Orange Develops Rules to Protect Eichlers

As several cities in California strive to preserve Eichlers, Orange is strongly considering the strategy of declaring the tracts historic. Images from a Page & Turnbull document

It was about 15 years ago that folks who live in three far-flung but beautifully preserved Eichler neighborhoods came up with a thought – what if we became a historic district?

Now that goal seems likely to happen and with it will come some intriguing consequences. One would be the imposition of rules to preserve the looks of existing homes. The other would be significant tax relief for people who need to maintain the exteriors of their homes and their homes’ plumbing, electrical, and radiant heating.

And just exactly who doesn’t, with homes that were built in the 1960s?

On May 3, the second community meeting will be held to gather input from owners of the 350 or so homes that make up three Eichler tracts in the city of Orange, in Southern California.

Orange may be a distance from Eichler Central, which is Palo Alto and the Bay Area, but Eichler owners in Orange appreciate what they have.

A page from Page & Turnbull's nicely designed public presentation makes the case for preservation.

Looking at the 350 homes there, almost every one remains intact enough from the outside to 'contribute' to a historic district. “There are only a handful of non-contributors in each of the tracts,” says Marissa Moshier, a city planner who oversees historic preservation in the preservation-minded city.

Moshier and Anna Pehoushek, the assistant community development director, say the schedule calls for the City Council to make its decision in December.

“Our intent is to take both the plan for the historic district and standards to City Council at the same time,” she says.

The district and accompanying rules could be in place by February. The three tracts are Fairhaven, Fairhills, and Fairmeadow.

The questions before the council are: Should Orange make all three Eichler tracts historic, adopting zoning overlays to do so? And should it adopt the 'design standards' being developed for the tracts by the architectural firm Page & Turnbull?

The firm's public presentation included interesting historical background on Eichler and his architects, and this vintage ad for Fairhaven.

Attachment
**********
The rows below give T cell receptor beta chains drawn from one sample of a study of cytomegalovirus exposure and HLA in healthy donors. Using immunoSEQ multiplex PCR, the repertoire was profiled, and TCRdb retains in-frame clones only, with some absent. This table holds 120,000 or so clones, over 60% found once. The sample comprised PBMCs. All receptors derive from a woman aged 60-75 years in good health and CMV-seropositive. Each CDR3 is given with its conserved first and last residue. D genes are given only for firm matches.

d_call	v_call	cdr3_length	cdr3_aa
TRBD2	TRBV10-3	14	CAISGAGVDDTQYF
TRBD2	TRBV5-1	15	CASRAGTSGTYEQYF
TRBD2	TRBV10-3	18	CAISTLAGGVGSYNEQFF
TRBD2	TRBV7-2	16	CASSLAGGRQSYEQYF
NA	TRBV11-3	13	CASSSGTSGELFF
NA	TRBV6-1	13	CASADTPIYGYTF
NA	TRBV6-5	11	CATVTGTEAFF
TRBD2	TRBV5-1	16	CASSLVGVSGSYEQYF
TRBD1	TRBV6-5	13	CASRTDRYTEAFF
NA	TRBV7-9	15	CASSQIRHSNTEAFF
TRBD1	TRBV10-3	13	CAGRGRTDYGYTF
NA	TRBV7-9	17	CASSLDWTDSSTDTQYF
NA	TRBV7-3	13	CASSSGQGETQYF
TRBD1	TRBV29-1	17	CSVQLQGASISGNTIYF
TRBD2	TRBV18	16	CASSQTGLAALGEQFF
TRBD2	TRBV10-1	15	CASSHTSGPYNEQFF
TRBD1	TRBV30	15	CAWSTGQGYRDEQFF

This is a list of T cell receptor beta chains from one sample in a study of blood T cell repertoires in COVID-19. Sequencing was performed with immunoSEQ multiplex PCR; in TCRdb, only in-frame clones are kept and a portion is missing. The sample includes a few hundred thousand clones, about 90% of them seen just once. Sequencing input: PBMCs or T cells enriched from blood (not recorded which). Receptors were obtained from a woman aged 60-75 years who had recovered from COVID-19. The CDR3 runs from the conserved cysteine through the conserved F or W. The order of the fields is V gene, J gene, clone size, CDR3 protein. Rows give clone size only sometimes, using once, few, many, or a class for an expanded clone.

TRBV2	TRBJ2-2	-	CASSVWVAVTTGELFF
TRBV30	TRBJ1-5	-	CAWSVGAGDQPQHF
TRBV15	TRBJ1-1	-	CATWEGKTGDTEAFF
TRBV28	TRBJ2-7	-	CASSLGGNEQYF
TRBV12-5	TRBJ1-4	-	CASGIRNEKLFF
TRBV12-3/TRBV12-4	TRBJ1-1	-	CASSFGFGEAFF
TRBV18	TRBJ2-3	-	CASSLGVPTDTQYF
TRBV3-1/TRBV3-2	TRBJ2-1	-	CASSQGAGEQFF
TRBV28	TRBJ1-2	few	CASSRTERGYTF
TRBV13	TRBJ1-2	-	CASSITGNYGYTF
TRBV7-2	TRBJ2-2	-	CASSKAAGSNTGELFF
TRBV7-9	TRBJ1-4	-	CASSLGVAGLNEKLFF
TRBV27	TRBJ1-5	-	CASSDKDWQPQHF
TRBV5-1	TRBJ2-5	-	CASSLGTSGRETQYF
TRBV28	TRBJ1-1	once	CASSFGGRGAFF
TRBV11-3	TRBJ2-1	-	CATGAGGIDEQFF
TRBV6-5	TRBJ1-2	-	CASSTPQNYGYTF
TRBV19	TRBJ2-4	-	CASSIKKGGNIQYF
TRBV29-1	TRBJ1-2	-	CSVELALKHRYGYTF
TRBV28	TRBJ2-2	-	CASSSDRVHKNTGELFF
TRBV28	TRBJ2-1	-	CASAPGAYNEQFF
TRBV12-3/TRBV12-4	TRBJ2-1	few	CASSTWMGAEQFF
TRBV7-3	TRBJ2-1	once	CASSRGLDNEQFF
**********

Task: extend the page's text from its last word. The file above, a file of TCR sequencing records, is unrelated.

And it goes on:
(This is the same firm, by the way, that developed the recently adopted Eichler guidelines in Palo Alto.)

The results in Orange could be very different than those in Palo Alto, however. In Palo Alto, the council adopted guidelines that are purely advisory, with no regulatory teeth (although neighborhoods are free to adopt stronger rules on their own).

In Orange, on the other hand, Moshier says, there is likely to be some city enforcement of design rules.

“Our approach at this moment is, they are design standards with a range of flexibility built into those standards. There will be some ‘shall’ language, but many more that are ‘should.’”

Simple changes to homes would be overseen by city staff. More substantial changes would go to the design review committee.

Pehoushek adds, “We want to have a certain level of regulatory control, but not make it so burdensome that it undercuts efforts to protect the neighborhoods.”

“We want feedback from the neighborhoods,” Moshier says, mentioning other occasions for neighbors to comment. In addition, an Eichler advisory committee has met with city officials four times to provide input.

“People in that group have different perspectives, from the purist to people who prefer more flexibility about what a modern-day Eichler might look like,” Pehoushek says, adding that there are “people with divergent perspectives on whether a historic district is a good thing. We didn’t want a group that shared a single perspective. We wanted a typical homeowner who has been there a long time, and some who bought there more recently because it was an Eichler.”